Accrued capital expenditures and acquisition costs
1,610

 
2,738

Change in distributions payable
(98
)
 
(180
)
Distributions reinvested
17,321

 
18,482


See notes to consolidated financial statements.

5



 Phillips Edison Grocery Center REIT II, Inc.
Notes to Consolidated Financial Statements
(Unaudited)

1. ORGANIZATION
Phillips Edison Grocery Center REIT II, Inc. (“we,” the “Company,” “our,” or “us”) was formed as a Maryland corporation in June 2013. Substantially all of our business is conducted through Phillips Edison Grocery Center Operating Partnership II, L.P., (the “Operating Partnership”), a Delaware limited partnership formed in June 2013. We are a limited partner of the Operating Partnership, and our wholly owned subsidiary, PE Grocery Center OP GP II LLC, is the sole general partner of the Operating Partnership.
We invest primarily in well-occupied, grocery-anchored, neighborhood and community shopping centers that have a mix of creditworthy national and regional retailers that sell necessity-based goods and services in strong demographic markets throughout the United States. Our advisor and property managers are owned by Phillips Edison & Company, Inc. and its subsidiaries (“PECO,” “Advisor,” or “Manager”). Under the terms of the Amended and Restated Advisory Agreement (“Advisory Agreement”) and the master property management and master services agreements (“Management Agreements”) between subsidiaries of PECO and us, PECO is responsible for the management of our day-to-day activities and the implementation of our investment strategy.
As of June 30, 2018, we wholly-owned fee simple interests in 86 real estate properties acquired from third parties unaffiliated with us or PECO. In addition, we own a 20% equity interest in a joint venture that owned 14 real estate properties as of June 30, 2018 (see Note 5).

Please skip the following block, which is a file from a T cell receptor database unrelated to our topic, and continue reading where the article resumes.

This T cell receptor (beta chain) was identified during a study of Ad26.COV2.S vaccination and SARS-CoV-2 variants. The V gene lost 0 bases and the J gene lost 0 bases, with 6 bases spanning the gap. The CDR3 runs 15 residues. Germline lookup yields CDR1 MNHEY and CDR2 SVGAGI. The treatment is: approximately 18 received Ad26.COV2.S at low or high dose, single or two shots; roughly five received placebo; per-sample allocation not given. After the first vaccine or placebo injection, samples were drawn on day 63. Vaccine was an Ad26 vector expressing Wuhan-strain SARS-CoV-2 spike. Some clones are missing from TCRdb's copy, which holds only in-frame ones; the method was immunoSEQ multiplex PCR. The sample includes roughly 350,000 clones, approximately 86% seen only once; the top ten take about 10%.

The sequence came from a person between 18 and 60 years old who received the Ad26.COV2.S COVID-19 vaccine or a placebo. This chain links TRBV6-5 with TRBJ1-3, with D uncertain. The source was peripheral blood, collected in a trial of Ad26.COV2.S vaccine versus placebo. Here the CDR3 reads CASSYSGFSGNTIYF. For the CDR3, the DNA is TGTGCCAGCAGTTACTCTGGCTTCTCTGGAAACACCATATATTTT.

On July 17, 2018, we entered into an Agreement and Plan of Merger ("Merger Agreement") pursuant to which, subject to the satisfaction or waiver of certain conditions, we will merge with PECO, with PECO continuing as the surviving corporation (“Merger”). As consideration for the Merger, PECO will issue 2.04 shares of PECO common stock in exchange for each share of our common stock and will assume the majority of our outstanding debt, subject to closing adjustments. For a more detailed discussion, see Note 3.

2. SUMMARY OF SIGNIFICANT ACCOUNTING POLICIES
Certain of our accounting estimates are particularly important for an understanding of our financial position and results of operations and require the application of significant judgment by management. For example, significant estimates and assumptions have been made with respect to the useful lives of assets; recoverable amounts of receivables; and other fair value measurement assessments required for the preparation of the consolidated financial statements. As a result, these estimates are subject to a degree of uncertainty.
Other than those noted below, there have been no changes to our significant accounting policies during the six months ended June 30, 2018. For a full summary of our accounting policies, refer to our 2017 Annual Report on Form 10-K filed with the SEC on March 27, 2018.